Tuesday, December 30, 2008

On the Fifth Day of Meier...

On the fifth day of Meier, his Marginal Jew brought to me, 5) part 1 criteria for the historical Jesus, 4) agrapha and Nag Hammadi, 3) Tacitus and other Jewish sources; 2) Josephus and the books of the canon; and 1) and an introduction to the historical Jesus.

I've looked ahead and I can actually catch up to the actual days of Christmas on Friday because of a particularly long stretch of endnotes. Meier nicely keeps the surface text on a college level and relegates the more scholarly discussion to endnotes at the end of each chapter. It has made it easy to reach my 35 pages a day with only 10-20 pages of reading most of the time... my kind of book.

So today I only need to cover about 9 pages of Chapter 6 to keep on pace: "Criteria: How Do We Decide What Comes from Jesus?" In this chapter Meier covers the standard criteria that mostly evolved during the "New Quest" period of the mid-twentieth century. His caveats are a great statement of mature reflection on these criteria over the intervening years.

These nine pages cover three biggies:

1. The Criterion of Embarrassment
The idea here is that there are certain events that the early church is very unlikely to have invented because they only raise questions and issues that are problematic. Indeed, the gospel traditions themselves may reflect some attempt to address their problematic nature.

The baptism of Jesus by John the Baptist, for example, is not something an early Christian would likely have invented, since the baptism was for the forgiveness of sins. Matthew includes a dialog where Jesus directly addresses this question. Luke doesn't mention who baptizes who and John doesn't even mention the baptism at all.

Similarly, the fact that Jesus doesn't know when the Son of Man will come is missing from many later manuscripts of Matthew and Mark, and Luke himself omitted the statement. John presents Jesus as far more omniscient than any of the other gospels. Meier thus argues that there is a conservative as well as a creative thrust in the early tradition (170).

Not everything we might first think as embarrassing might have been to the earliest believers. For example, although Luke and John do not have Mark and Matthew's, "My God, my God, why have you forsaken me," Meier does not think this statement would have been clearly embarrassing to Mark, given its Scriptural nature. Meier thus would not conclude that it is original simply because it seems a possible issue for later Christians or the fact that Luke and John don't mention it.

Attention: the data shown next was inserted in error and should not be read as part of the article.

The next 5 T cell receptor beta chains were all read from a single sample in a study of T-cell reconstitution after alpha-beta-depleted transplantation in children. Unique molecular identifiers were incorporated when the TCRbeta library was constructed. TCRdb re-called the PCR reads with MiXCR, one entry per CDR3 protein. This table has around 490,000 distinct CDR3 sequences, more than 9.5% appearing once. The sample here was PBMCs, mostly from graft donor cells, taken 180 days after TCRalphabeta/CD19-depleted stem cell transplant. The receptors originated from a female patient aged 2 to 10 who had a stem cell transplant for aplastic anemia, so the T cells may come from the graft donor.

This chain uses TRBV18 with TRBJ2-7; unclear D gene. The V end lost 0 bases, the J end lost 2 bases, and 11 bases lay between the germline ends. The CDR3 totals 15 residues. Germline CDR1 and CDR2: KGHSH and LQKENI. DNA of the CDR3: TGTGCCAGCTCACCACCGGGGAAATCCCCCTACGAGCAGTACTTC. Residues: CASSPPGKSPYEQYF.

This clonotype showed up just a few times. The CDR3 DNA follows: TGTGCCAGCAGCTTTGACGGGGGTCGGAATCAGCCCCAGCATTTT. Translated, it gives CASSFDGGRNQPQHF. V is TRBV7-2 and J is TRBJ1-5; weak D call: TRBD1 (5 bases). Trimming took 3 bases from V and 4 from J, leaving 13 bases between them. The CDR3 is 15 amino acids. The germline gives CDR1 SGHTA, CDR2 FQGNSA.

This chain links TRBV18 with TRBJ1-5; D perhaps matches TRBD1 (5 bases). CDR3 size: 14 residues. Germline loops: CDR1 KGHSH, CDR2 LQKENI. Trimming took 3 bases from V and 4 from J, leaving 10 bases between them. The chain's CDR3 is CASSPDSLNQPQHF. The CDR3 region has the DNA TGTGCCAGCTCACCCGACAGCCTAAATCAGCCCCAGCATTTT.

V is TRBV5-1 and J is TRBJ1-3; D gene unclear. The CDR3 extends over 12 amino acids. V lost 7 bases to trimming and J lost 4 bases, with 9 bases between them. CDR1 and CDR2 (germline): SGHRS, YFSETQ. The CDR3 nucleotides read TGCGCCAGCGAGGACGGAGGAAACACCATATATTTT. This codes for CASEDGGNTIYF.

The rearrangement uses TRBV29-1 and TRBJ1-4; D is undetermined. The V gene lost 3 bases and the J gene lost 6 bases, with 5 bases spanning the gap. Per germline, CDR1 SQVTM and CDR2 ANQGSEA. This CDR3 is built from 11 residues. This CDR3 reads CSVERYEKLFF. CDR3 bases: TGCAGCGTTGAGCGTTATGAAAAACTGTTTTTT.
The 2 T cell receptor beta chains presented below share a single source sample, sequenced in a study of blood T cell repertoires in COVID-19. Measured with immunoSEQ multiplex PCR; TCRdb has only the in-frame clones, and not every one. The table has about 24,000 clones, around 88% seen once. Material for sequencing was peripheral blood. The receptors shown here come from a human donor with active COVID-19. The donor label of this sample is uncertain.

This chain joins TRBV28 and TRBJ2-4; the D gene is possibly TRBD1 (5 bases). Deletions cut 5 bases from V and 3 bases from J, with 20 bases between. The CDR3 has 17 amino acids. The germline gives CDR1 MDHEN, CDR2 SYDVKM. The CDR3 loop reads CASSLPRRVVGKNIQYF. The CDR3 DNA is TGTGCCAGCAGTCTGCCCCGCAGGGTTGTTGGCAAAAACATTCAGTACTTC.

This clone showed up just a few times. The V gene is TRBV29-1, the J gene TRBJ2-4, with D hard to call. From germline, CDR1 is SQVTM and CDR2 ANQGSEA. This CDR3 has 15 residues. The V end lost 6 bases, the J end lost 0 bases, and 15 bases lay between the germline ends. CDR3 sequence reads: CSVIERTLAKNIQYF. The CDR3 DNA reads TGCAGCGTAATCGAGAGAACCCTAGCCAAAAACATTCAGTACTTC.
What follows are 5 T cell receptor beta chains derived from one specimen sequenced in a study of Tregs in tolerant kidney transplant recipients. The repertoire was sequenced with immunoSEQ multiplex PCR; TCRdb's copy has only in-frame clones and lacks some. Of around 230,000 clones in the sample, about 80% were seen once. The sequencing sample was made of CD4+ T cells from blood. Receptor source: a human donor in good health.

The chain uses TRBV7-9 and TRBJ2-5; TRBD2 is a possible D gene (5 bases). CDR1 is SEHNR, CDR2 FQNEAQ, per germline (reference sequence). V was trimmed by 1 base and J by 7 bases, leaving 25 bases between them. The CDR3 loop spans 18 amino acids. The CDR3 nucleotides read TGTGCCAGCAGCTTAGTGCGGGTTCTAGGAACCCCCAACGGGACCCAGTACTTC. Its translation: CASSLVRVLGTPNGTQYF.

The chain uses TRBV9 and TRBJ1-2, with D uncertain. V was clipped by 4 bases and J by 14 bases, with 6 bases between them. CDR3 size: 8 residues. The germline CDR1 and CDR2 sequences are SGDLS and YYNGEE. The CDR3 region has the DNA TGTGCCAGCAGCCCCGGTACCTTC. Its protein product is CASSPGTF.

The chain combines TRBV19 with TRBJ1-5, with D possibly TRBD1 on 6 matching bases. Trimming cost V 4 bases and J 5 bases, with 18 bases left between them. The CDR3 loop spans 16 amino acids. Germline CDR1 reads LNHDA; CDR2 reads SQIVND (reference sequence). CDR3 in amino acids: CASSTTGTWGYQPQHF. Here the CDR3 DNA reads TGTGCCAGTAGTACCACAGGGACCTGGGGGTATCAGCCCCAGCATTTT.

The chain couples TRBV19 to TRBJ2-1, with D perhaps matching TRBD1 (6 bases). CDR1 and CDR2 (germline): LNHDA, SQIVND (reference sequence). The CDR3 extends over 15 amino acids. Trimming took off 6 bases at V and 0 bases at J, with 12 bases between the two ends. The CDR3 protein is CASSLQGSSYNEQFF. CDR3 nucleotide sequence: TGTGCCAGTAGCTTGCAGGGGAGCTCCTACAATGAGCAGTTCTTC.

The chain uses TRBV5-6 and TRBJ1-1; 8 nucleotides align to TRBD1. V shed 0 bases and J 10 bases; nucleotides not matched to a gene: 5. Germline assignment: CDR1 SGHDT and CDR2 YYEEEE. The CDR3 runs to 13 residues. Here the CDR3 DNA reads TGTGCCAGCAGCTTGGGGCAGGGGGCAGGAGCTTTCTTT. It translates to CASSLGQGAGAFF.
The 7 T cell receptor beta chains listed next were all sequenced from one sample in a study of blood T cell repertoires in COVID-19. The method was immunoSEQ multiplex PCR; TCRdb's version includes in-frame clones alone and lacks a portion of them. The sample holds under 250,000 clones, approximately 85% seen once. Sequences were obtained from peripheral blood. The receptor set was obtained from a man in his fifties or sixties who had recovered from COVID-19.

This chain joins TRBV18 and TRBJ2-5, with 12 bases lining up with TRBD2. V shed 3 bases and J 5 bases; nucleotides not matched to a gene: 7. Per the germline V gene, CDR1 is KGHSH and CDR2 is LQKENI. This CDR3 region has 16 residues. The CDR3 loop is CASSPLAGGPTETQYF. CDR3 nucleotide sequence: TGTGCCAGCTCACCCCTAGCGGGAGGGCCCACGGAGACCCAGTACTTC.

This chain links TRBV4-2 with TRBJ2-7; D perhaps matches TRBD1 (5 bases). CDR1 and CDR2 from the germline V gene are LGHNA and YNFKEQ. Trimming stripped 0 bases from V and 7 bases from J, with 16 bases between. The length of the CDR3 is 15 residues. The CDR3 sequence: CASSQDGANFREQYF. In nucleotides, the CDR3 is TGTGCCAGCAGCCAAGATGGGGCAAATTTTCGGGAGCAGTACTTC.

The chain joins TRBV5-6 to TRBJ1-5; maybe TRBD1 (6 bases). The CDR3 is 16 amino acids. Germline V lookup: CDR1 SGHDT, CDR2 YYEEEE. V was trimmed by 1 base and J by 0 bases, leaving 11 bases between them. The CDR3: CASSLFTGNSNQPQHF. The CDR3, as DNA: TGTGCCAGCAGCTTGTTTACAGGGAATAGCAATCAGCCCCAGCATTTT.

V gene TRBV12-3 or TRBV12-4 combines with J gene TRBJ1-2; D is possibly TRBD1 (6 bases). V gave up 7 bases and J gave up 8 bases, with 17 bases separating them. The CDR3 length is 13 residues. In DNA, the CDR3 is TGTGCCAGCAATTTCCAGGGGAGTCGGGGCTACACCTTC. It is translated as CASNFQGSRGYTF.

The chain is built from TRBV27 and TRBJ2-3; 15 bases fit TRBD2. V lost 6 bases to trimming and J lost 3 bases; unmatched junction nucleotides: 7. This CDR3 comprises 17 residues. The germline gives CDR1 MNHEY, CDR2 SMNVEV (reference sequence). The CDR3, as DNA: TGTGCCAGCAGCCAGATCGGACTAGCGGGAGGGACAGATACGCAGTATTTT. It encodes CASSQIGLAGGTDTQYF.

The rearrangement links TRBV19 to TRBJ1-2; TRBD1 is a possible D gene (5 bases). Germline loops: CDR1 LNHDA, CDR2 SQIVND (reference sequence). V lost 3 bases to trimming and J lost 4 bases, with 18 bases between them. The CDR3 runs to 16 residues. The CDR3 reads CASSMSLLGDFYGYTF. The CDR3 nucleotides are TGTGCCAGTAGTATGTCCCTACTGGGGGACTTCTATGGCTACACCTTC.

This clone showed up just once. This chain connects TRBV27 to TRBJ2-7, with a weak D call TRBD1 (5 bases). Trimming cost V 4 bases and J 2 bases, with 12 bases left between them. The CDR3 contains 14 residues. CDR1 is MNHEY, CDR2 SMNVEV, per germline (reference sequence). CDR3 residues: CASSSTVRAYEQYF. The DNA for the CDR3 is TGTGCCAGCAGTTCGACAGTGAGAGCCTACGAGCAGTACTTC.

2. The Criterion of Discontinuity
The idea here is that if there are words or deeds of Jesus that cannot be derived either from Judaism at the time of Jesus or from the early Church after him, they are likely historical because no one would have invented them or applied them to Jesus from somewhere else.

The problem of course is that "a successful teacher and communicator ... would have had to submit himself to the constraints of communication, the constraints of his historical situation" (173). Thus, "while the criterion of discontinuity is useful, we must guard against the presupposition that it will automatically give us what was central to or at least fairly representative of Jesus' teaching." The real danger is that it will give us a caricature of Jesus "by divorcing Jesus from the Judaism that influenced him and from the Church that he influenced" (172).

What we get from the criterion of dissimilarity is the "strikingly characteristic" or "unusual," not what is unique. At the end of this section, Meier writes, "when we deal with the public actions of Jesus, it may be wiser to speak of the 'sort of things Jesus did' ... instead of asserting that a particular story tells us precisely what Jesus did on one particular occasion. The same distinction can be applied to the sayings tradition taken as a whole. We can have some hope of learning the basic message of Jesus, the 'kind of thing' he usually or typically said (the ipsissima vox). Rarely if ever can we claim to recover his exact words (the ipsissima verba)" (174).

3. The Criterion of Multiple Attestation
This is the idea that if a saying or event appears in multiple layers of Jesus tradition, it is more likely to have been original. As a footnote, this does not mean that Matthew, Mark, and Luke all have the same story. If Matthew and Luke used Mark as a source, then this only counts for one attestation. The idea of the kingdom of God being a major theme of Jesus' teaching, on the other hand, appears in Mark, Q, special Matthean tradition, special Lukan tradition, John, echoes in Paul.

Examples of such teaching in multiple layers also includes Jesus' words over the bread and wine and his prohibition on divorce. He ends the pages for today with the apt quote: "no criterion can be used mechanistically and in isolation" (175).

1 comment:

Dave Smith said...


You are making me hungery for Meier. I have not read him since seminary. Thanks for reminding me how "orthodox" he makes Jesus to be.